Proteins and clinical chemistry parameters to monitor and identify kidney injury. The biomarkers were obtained from animals to which vehicle or different doses of the nephrotoxicant Cisplatin was administered. See, FIG.7. In the plots the relative concentration levels (fold changes versus controls) are shown. The dose-levels are represented as labels of the x-Axis, the time points of sampling are represented by as labels of the samples. The samples are color shaded by the highest grade of histopathology finding observed in kidney. The horizontal bar indicates the highest biomarker level observed for case control animals (vehicle dosed animals without histopathology finding in kidney). Protein levels higher than the bar are significantly increased (100% specificity for case controls). Also, other thresholds are possible. Specific thresholds for 95% specificity are given in FIG. 6. The different clinical parameters and proteins detect kidney injury with different sensitivity. Creatinine measured in serum, which is the current standard peripheral test for kidney injury and kidney function, is the least sensitive method (FIG. 8A top). Cystatin C measured in plasma (FIG. 8A bottom), Kim-1 measured in urine (FIG. 8B top), lipocalin-2 measured in urine (FIG. 8B bottom), osteopontin measured in urine (FIG. 8C top) and clusterin measured in urine (FIG. 8C bottom) identify more animals with significant kidney findings.
  • [0062]
    Gene transcription to monitor and identify kidney injury. The biomarkers were obtained from animals to which either vehicle or the nephrotoxicant cisplatin was administered. See, FIG. 9. In the plots the expression values (Ct values referenced to Polr2g) are shown. The dose-levels are represented as labels of the x-Axis, the time points of sampling are represented by as labels of the samples. The samples are color shaded by the highest grade of histopathology finding observed in kidney. The horizontal bar indicates the highest expression (lowest value in the plot) observed for control animals. Values below the bar correspond to significantly increased expression levels (100% specificity for non-dosed animals). Also, other thresholds are possible. Specific thresholds for 95% specificity are proposed in FIG. 6. Both Kim-1 (FIG. 9A) and Cyr61 (FIG. 9B) can be used to detect kidney injury earlier (at earlier time points) and in a more sensitive way (at lower dose levels) than histopathological examination.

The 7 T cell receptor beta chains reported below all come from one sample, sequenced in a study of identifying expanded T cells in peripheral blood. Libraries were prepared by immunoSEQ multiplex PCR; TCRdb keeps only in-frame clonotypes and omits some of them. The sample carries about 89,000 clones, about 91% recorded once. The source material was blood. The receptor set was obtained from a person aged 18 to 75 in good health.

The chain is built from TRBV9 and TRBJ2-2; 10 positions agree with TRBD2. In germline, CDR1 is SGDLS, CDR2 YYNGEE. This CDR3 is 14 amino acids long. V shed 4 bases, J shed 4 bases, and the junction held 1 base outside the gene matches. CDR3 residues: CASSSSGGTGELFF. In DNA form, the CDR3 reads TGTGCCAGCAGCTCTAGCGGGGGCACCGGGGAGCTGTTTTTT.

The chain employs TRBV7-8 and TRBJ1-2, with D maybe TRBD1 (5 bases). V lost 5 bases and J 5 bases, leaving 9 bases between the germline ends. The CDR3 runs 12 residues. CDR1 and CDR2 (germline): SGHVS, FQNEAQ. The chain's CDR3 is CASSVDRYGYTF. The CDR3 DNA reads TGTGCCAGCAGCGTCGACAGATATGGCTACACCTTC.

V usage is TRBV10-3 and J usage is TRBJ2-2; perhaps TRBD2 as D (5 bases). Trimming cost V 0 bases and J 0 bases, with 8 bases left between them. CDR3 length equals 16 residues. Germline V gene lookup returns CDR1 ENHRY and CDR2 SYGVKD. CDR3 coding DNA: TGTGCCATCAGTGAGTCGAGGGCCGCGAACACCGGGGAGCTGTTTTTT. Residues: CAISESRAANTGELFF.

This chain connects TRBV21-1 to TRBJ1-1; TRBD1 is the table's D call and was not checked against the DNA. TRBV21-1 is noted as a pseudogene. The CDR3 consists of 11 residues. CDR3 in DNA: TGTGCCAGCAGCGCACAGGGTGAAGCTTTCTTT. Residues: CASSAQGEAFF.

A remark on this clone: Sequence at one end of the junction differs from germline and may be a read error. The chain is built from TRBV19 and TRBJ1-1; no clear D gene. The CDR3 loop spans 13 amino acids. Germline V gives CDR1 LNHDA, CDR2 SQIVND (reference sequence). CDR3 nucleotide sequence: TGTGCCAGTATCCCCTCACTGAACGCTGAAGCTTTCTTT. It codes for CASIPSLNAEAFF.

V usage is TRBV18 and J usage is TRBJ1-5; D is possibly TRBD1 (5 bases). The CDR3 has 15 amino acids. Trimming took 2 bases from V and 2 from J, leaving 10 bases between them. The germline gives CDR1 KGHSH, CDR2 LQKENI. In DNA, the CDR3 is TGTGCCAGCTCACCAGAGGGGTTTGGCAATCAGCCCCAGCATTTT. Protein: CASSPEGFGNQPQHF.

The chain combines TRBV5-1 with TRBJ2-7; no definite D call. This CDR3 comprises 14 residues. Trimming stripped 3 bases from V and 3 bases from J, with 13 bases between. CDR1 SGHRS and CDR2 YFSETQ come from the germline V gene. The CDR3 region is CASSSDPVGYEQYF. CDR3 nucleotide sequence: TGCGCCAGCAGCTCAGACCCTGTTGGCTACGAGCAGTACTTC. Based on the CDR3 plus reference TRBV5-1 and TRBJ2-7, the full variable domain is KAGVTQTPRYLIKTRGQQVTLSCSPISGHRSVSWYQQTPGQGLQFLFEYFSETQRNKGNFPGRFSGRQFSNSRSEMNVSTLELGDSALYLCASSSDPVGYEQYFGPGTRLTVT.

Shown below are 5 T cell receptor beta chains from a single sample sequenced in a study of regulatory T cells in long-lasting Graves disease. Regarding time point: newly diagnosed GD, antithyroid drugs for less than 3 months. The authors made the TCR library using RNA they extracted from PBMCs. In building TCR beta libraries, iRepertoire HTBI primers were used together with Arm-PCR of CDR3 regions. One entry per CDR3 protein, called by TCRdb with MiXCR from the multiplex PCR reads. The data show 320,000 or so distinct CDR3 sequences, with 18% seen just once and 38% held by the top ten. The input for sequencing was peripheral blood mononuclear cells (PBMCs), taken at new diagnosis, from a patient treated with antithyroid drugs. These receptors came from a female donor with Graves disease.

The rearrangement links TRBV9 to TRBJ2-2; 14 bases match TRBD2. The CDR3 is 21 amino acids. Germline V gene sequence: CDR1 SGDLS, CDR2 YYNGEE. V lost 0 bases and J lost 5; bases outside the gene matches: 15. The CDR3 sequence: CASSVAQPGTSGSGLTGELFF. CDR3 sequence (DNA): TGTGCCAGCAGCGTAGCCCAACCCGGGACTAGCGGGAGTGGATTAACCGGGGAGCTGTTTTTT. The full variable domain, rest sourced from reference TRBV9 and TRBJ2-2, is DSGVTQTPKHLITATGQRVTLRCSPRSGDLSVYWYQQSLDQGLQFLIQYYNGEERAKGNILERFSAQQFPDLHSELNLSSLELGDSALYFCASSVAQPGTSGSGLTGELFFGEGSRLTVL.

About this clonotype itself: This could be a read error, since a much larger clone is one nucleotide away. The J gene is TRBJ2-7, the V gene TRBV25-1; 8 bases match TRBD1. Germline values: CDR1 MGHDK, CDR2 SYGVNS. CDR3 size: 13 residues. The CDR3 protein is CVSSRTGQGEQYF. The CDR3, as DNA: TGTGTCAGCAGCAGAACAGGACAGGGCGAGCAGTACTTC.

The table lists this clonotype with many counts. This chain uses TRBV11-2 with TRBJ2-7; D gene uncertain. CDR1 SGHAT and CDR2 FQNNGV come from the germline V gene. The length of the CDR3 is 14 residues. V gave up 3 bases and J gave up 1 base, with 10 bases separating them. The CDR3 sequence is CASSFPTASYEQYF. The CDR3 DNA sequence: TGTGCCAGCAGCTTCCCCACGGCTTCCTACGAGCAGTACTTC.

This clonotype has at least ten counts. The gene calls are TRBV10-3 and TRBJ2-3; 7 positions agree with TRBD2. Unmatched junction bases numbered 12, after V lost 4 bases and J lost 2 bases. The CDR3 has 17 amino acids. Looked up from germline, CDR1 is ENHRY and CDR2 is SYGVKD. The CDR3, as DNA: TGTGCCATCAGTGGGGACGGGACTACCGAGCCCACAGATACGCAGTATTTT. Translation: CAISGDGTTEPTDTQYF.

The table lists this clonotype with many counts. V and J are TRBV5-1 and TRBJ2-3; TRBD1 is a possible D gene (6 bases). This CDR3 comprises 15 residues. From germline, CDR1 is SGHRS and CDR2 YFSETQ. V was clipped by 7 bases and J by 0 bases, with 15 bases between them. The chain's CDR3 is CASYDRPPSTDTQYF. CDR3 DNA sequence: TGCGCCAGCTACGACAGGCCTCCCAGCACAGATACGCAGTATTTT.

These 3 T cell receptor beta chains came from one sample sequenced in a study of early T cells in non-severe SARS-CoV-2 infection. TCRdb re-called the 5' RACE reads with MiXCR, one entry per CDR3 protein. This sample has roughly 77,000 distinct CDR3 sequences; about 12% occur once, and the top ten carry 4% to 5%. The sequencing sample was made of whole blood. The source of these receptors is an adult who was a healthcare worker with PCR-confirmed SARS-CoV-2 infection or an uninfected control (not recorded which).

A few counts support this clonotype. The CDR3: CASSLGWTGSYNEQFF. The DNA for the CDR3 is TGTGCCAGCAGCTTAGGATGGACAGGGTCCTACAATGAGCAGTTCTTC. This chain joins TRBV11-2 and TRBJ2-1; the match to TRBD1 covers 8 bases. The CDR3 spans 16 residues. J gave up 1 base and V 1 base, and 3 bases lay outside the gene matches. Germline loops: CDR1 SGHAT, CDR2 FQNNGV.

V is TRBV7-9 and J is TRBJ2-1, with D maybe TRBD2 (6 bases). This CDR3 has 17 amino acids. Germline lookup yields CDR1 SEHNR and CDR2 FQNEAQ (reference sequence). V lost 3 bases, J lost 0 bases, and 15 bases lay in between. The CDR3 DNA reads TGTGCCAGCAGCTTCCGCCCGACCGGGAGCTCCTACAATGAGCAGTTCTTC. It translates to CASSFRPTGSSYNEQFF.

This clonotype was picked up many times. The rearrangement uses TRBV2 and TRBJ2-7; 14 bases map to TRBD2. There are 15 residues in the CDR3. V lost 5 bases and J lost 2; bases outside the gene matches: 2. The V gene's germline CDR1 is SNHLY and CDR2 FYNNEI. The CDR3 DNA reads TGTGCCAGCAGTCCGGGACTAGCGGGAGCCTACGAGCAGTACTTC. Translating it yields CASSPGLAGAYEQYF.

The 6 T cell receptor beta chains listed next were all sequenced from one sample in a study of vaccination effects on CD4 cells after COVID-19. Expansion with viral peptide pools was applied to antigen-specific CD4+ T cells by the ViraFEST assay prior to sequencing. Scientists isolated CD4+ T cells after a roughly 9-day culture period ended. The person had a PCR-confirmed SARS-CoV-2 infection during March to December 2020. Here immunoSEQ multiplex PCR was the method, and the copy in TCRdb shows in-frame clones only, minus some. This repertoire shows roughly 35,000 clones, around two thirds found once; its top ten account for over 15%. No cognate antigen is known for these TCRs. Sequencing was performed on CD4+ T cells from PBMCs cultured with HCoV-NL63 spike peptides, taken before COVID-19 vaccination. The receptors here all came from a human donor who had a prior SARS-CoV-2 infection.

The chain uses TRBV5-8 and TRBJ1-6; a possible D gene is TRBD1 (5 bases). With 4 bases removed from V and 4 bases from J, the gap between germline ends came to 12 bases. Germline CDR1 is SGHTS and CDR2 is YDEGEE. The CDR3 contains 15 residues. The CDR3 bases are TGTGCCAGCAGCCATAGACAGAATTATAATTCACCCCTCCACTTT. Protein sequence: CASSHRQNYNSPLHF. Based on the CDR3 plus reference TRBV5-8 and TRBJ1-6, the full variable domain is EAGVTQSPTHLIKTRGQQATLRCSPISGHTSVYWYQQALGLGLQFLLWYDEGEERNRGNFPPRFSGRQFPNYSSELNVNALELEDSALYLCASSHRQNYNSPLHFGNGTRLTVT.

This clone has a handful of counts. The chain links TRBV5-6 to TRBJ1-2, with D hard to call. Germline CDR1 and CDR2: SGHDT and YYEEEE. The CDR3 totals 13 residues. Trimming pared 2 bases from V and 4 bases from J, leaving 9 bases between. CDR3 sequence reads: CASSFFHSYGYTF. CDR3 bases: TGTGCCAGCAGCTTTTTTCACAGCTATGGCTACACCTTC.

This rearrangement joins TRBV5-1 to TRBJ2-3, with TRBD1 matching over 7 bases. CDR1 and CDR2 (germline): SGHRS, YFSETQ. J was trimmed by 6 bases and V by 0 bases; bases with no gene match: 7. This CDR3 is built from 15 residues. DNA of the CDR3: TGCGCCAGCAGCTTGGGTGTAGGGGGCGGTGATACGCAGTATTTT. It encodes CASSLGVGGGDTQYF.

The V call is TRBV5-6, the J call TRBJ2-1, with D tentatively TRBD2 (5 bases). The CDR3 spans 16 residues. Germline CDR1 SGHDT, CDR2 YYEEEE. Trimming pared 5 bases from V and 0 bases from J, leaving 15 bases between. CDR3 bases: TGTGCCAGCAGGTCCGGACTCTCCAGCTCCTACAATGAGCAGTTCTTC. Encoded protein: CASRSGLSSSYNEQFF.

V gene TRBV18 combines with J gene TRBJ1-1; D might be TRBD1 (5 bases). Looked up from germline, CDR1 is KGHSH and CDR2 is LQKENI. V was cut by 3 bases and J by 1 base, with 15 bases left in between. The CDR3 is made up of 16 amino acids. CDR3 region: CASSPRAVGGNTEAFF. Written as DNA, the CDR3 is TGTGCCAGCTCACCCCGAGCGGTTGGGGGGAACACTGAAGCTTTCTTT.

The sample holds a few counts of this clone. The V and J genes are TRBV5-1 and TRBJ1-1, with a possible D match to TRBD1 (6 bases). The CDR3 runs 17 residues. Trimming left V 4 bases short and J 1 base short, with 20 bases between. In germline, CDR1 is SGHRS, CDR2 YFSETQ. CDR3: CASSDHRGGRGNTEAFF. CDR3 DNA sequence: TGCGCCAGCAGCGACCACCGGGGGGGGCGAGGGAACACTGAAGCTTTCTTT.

• [0063]
    Embodiments and aspects of the invention. Using mathematical operations and data described herein, the invention provides the following embodiments:
  • [0064]
    The invention provides methods for diagnosing, predicting and classifying renal toxicity and/or liver toxicity by the use of single biomarkers of the invention or combinations of biomarkers (clinical chemistry parameters, proteins, mRNA transcription) in biological matrices (urine, blood, mRNA from kidney and blood). The invention also provides methods for diagnosing, predicting and classifying histopathology findings, combinations of histopathology findings and mechanisms manifested by histopathology findings in kidney, in liver or in kidney and liver with the help of measurements of single biomarkers or combinations of biomarkers (clinical chemistry parameters, proteins, mRNA transcriptions) in single biological matrices or in different biological matrices. In the use of the invention, a histopathological finding in the kidney corresponds to a renal toxicity or renal disease symptom and a histopathological finding in the liver corresponds to a liver toxicity or liver disease symptom.
  • [0065]
    Thus, the level of expression, or the level of function, of a marker in an individual can be determined to thereby select appropriate agent for therapeutic or prophylactic treatment of the individual. This knowledge, when applied to dosing or drug selection, can avoid adverse reactions or therapeutic failure, and thus enhance therapeutic or prophylactic efficiency when treating a subject with a modulator of expression of a marker. See WO 2004/005544 , incorporated herein by reference.
  • [0066]
    The invention further provides methods for diagnosing, predicting and classifying single biomarkers or combinations of biomarkers in biological matrices with the help of single biomarkers or combinations of biomarkers in the biological matrices.
  • [0067]
    The invention still further provides methods for predicting the fate of individuals (e.g. survival rate) with the help of measurements of the biomarkers of the invention in biological matrices.
  • [0068]